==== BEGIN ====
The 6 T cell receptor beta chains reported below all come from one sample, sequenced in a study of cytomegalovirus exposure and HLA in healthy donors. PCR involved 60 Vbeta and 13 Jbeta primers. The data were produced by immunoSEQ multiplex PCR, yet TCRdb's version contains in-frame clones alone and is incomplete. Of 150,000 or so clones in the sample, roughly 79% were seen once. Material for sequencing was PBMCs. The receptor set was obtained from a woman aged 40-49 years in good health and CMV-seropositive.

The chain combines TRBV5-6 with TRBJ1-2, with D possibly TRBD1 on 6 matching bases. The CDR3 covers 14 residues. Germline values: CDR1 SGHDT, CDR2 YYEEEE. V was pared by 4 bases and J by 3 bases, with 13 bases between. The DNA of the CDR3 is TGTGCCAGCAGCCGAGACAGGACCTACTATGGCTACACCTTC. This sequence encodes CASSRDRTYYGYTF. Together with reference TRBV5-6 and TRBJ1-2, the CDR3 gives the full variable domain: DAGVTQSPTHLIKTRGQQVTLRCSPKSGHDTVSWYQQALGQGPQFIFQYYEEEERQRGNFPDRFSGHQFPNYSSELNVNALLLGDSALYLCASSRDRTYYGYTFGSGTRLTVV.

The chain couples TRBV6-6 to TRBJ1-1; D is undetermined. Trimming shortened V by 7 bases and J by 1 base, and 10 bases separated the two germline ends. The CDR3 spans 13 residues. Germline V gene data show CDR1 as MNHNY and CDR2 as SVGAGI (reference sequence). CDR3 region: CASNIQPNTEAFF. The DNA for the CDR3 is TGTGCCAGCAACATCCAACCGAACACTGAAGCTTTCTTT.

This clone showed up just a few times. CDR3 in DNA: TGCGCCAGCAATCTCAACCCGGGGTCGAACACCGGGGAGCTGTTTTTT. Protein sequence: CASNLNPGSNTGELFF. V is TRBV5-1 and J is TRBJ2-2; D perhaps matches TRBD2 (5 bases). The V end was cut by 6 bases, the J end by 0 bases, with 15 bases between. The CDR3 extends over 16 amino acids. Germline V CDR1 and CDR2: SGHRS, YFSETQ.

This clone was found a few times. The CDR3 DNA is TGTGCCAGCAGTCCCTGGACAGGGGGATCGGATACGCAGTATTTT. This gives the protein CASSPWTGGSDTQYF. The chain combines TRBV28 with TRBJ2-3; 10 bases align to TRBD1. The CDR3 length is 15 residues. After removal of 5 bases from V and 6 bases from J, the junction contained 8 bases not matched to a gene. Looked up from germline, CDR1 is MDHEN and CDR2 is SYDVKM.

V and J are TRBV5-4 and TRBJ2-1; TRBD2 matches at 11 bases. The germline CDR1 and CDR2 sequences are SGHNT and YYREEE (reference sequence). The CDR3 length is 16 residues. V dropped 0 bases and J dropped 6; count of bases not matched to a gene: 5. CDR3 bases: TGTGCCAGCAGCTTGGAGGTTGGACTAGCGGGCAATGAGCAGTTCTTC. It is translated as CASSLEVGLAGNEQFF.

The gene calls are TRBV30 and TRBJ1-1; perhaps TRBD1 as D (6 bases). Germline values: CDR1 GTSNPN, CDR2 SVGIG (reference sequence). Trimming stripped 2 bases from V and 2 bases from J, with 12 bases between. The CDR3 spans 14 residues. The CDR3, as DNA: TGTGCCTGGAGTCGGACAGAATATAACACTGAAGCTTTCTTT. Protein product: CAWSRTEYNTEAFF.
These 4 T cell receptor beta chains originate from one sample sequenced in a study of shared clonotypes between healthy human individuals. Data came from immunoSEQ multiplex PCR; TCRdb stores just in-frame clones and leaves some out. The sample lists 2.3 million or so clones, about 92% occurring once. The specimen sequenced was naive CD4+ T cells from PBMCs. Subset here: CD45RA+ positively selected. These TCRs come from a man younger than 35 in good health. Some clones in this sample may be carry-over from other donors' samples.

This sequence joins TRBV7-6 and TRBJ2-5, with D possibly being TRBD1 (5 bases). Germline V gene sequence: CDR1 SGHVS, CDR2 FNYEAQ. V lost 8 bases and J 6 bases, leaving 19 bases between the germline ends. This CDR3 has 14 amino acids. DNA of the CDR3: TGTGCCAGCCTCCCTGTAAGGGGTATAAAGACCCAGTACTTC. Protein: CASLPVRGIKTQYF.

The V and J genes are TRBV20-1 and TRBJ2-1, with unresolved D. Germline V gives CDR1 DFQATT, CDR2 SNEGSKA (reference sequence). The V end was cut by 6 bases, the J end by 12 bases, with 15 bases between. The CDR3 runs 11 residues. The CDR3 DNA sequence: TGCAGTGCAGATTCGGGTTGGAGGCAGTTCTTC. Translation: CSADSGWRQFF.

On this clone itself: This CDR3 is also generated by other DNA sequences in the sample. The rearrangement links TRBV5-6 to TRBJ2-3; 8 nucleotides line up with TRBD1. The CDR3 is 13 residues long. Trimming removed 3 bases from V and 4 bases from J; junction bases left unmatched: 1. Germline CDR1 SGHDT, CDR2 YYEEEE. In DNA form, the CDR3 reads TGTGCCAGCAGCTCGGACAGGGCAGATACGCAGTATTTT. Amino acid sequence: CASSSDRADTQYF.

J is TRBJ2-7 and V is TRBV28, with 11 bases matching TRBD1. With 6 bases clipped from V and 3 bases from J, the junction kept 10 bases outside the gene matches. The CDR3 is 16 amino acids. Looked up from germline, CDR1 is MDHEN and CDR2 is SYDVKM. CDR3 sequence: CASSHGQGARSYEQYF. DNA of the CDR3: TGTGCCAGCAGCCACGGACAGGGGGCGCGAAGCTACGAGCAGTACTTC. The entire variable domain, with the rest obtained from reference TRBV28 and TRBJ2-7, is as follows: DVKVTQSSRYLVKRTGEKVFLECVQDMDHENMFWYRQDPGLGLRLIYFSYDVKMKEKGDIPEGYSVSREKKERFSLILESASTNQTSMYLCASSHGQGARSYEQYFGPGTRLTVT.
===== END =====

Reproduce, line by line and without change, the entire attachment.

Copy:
The 6 T cell receptor beta chains reported below all come from one sample, sequenced in a study of cytomegalovirus exposure and HLA in healthy donors. PCR involved 60 Vbeta and 13 Jbeta primers. The data were produced by immunoSEQ multiplex PCR, yet TCRdb's version contains in-frame clones alone and is incomplete. Of 150,000 or so clones in the sample, roughly 79% were seen once. Material for sequencing was PBMCs. The receptor set was obtained from a woman aged 40-49 years in good health and CMV-seropositive.

The chain combines TRBV5-6 with TRBJ1-2, with D possibly TRBD1 on 6 matching bases. The CDR3 covers 14 residues. Germline values: CDR1 SGHDT, CDR2 YYEEEE. V was pared by 4 bases and J by 3 bases, with 13 bases between. The DNA of the CDR3 is TGTGCCAGCAGCCGAGACAGGACCTACTATGGCTACACCTTC. This sequence encodes CASSRDRTYYGYTF. Together with reference TRBV5-6 and TRBJ1-2, the CDR3 gives the full variable domain: DAGVTQSPTHLIKTRGQQVTLRCSPKSGHDTVSWYQQALGQGPQFIFQYYEEEERQRGNFPDRFSGHQFPNYSSELNVNALLLGDSALYLCASSRDRTYYGYTFGSGTRLTVV.

The chain couples TRBV6-6 to TRBJ1-1; D is undetermined. Trimming shortened V by 7 bases and J by 1 base, and 10 bases separated the two germline ends. The CDR3 spans 13 residues. Germline V gene data show CDR1 as MNHNY and CDR2 as SVGAGI (reference sequence). CDR3 region: CASNIQPNTEAFF. The DNA for the CDR3 is TGTGCCAGCAACATCCAACCGAACACTGAAGCTTTCTTT.

This clone showed up just a few times. CDR3 in DNA: TGCGCCAGCAATCTCAACCCGGGGTCGAACACCGGGGAGCTGTTTTTT. Protein sequence: CASNLNPGSNTGELFF. V is TRBV5-1 and J is TRBJ2-2; D perhaps matches TRBD2 (5 bases). The V end was cut by 6 bases, the J end by 0 bases, with 15 bases between. The CDR3 extends over 16 amino acids. Germline V CDR1 and CDR2: SGHRS, YFSETQ.

This clone was found a few times. The CDR3 DNA is TGTGCCAGCAGTCCCTGGACAGGGGGATCGGATACGCAGTATTTT. This gives the protein CASSPWTGGSDTQYF. The chain combines TRBV28 with TRBJ2-3; 10 bases align to TRBD1. The CDR3 length is 15 residues. After removal of 5 bases from V and 6 bases from J, the junction contained 8 bases not matched to a gene. Looked up from germline, CDR1 is MDHEN and CDR2 is SYDVKM.

V and J are TRBV5-4 and TRBJ2-1; TRBD2 matches at 11 bases. The germline CDR1 and CDR2 sequences are SGHNT and YYREEE (reference sequence). The CDR3 length is 16 residues. V dropped 0 bases and J dropped 6; count of bases not matched to a gene: 5. CDR3 bases: TGTGCCAGCAGCTTGGAGGTTGGACTAGCGGGCAATGAGCAGTTCTTC. It is translated as CASSLEVGLAGNEQFF.

The gene calls are TRBV30 and TRBJ1-1; perhaps TRBD1 as D (6 bases). Germline values: CDR1 GTSNPN, CDR2 SVGIG (reference sequence). Trimming stripped 2 bases from V and 2 bases from J, with 12 bases between. The CDR3 spans 14 residues. The CDR3, as DNA: TGTGCCTGGAGTCGGACAGAATATAACACTGAAGCTTTCTTT. Protein product: CAWSRTEYNTEAFF.
These 4 T cell receptor beta chains originate from one sample sequenced in a study of shared clonotypes between healthy human individuals. Data came from immunoSEQ multiplex PCR; TCRdb stores just in-frame clones and leaves some out. The sample lists 2.3 million or so clones, about 92% occurring once. The specimen sequenced was naive CD4+ T cells from PBMCs. Subset here: CD45RA+ positively selected. These TCRs come from a man younger than 35 in good health. Some clones in this sample may be carry-over from other donors' samples.

This sequence joins TRBV7-6 and TRBJ2-5, with D possibly being TRBD1 (5 bases). Germline V gene sequence: CDR1 SGHVS, CDR2 FNYEAQ. V lost 8 bases and J 6 bases, leaving 19 bases between the germline ends. This CDR3 has 14 amino acids. DNA of the CDR3: TGTGCCAGCCTCCCTGTAAGGGGTATAAAGACCCAGTACTTC. Protein: CASLPVRGIKTQYF.

The V and J genes are TRBV20-1 and TRBJ2-1, with unresolved D. Germline V gives CDR1 DFQATT, CDR2 SNEGSKA (reference sequence). The V end was cut by 6 bases, the J end by 12 bases, with 15 bases between. The CDR3 runs 11 residues. The CDR3 DNA sequence: TGCAGTGCAGATTCGGGTTGGAGGCAGTTCTTC. Translation: CSADSGWRQFF.

On this clone itself: This CDR3 is also generated by other DNA sequences in the sample. The rearrangement links TRBV5-6 to TRBJ2-3; 8 nucleotides line up with TRBD1. The CDR3 is 13 residues long. Trimming removed 3 bases from V and 4 bases from J; junction bases left unmatched: 1. Germline CDR1 SGHDT, CDR2 YYEEEE. In DNA form, the CDR3 reads TGTGCCAGCAGCTCGGACAGGGCAGATACGCAGTATTTT. Amino acid sequence: CASSSDRADTQYF.

J is TRBJ2-7 and V is TRBV28, with 11 bases matching TRBD1. With 6 bases clipped from V and 3 bases from J, the junction kept 10 bases outside the gene matches. The CDR3 is 16 amino acids. Looked up from germline, CDR1 is MDHEN and CDR2 is SYDVKM. CDR3 sequence: CASSHGQGARSYEQYF. DNA of the CDR3: TGTGCCAGCAGCCACGGACAGGGGGCGCGAAGCTACGAGCAGTACTTC. The entire variable domain, with the rest obtained from reference TRBV28 and TRBJ2-7, is as follows: DVKVTQSSRYLVKRTGEKVFLECVQDMDHENMFWYRQDPGLGLRLIYFSYDVKMKEKGDIPEGYSVSREKKERFSLILESASTNQTSMYLCASSHGQGARSYEQYFGPGTRLTVT.